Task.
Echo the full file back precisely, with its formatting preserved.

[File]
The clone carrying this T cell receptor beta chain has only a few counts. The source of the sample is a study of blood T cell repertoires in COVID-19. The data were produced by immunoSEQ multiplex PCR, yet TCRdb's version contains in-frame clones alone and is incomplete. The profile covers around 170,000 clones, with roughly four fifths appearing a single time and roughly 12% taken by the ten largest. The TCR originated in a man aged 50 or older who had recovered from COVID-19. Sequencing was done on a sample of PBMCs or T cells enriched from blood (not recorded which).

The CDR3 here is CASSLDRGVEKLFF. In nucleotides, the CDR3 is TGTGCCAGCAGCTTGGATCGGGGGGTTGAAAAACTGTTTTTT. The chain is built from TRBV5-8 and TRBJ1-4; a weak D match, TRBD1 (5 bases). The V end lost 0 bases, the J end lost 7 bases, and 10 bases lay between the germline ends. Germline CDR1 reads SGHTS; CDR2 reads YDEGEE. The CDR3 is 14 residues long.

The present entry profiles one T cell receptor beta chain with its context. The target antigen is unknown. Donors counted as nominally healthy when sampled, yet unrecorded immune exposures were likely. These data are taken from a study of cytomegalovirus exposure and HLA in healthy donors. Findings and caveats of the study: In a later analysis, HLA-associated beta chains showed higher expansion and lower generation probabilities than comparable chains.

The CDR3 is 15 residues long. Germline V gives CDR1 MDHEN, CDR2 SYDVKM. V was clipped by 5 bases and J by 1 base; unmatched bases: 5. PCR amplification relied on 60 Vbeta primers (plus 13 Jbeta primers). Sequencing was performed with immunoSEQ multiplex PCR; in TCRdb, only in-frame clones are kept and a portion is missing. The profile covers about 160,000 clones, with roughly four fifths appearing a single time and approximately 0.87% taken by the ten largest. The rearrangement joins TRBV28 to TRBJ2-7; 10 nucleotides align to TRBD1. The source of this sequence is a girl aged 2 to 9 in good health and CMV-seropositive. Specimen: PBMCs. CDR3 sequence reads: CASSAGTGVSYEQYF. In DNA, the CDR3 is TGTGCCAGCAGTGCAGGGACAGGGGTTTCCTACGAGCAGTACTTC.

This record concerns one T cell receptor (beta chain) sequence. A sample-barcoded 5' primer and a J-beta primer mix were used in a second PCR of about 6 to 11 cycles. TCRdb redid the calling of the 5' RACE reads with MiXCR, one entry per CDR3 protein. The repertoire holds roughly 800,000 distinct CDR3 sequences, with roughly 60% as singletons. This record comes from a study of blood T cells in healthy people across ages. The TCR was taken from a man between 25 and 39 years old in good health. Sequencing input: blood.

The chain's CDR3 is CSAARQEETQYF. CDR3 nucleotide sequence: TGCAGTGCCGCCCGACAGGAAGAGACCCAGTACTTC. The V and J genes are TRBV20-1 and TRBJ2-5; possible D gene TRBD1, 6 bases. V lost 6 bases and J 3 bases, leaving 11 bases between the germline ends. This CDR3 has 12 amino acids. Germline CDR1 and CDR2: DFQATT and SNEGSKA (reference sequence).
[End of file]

The clone carrying this T cell receptor beta chain has only a few counts. The source of the sample is a study of blood T cell repertoires in COVID-19. The data were produced by immunoSEQ multiplex PCR, yet TCRdb's version contains in-frame clones alone and is incomplete. The profile covers around 170,000 clones, with roughly four fifths appearing a single time and roughly 12% taken by the ten largest. The TCR originated in a man aged 50 or older who had recovered from COVID-19. Sequencing was done on a sample of PBMCs or T cells enriched from blood (not recorded which).

The CDR3 here is CASSLDRGVEKLFF. In nucleotides, the CDR3 is TGTGCCAGCAGCTTGGATCGGGGGGTTGAAAAACTGTTTTTT. The chain is built from TRBV5-8 and TRBJ1-4; a weak D match, TRBD1 (5 bases). The V end lost 0 bases, the J end lost 7 bases, and 10 bases lay between the germline ends. Germline CDR1 reads SGHTS; CDR2 reads YDEGEE. The CDR3 is 14 residues long.

The present entry profiles one T cell receptor beta chain with its context. The target antigen is unknown. Donors counted as nominally healthy when sampled, yet unrecorded immune exposures were likely. These data are taken from a study of cytomegalovirus exposure and HLA in healthy donors. Findings and caveats of the study: In a later analysis, HLA-associated beta chains showed higher expansion and lower generation probabilities than comparable chains.

The CDR3 is 15 residues long. Germline V gives CDR1 MDHEN, CDR2 SYDVKM. V was clipped by 5 bases and J by 1 base; unmatched bases: 5. PCR amplification relied on 60 Vbeta primers (plus 13 Jbeta primers). Sequencing was performed with immunoSEQ multiplex PCR; in TCRdb, only in-frame clones are kept and a portion is missing. The profile covers about 160,000 clones, with roughly four fifths appearing a single time and approximately 0.87% taken by the ten largest. The rearrangement joins TRBV28 to TRBJ2-7; 10 nucleotides align to TRBD1. The source of this sequence is a girl aged 2 to 9 in good health and CMV-seropositive. Specimen: PBMCs. CDR3 sequence reads: CASSAGTGVSYEQYF. In DNA, the CDR3 is TGTGCCAGCAGTGCAGGGACAGGGGTTTCCTACGAGCAGTACTTC.

This record concerns one T cell receptor (beta chain) sequence. A sample-barcoded 5' primer and a J-beta primer mix were used in a second PCR of about 6 to 11 cycles. TCRdb redid the calling of the 5' RACE reads with MiXCR, one entry per CDR3 protein. The repertoire holds roughly 800,000 distinct CDR3 sequences, with roughly 60% as singletons. This record comes from a study of blood T cells in healthy people across ages. The TCR was taken from a man between 25 and 39 years old in good health. Sequencing input: blood.

The chain's CDR3 is CSAARQEETQYF. CDR3 nucleotide sequence: TGCAGTGCCGCCCGACAGGAAGAGACCCAGTACTTC. The V and J genes are TRBV20-1 and TRBJ2-5; possible D gene TRBD1, 6 bases. V lost 6 bases and J 3 bases, leaving 11 bases between the germline ends. This CDR3 has 12 amino acids. Germline CDR1 and CDR2: DFQATT and SNEGSKA (reference sequence).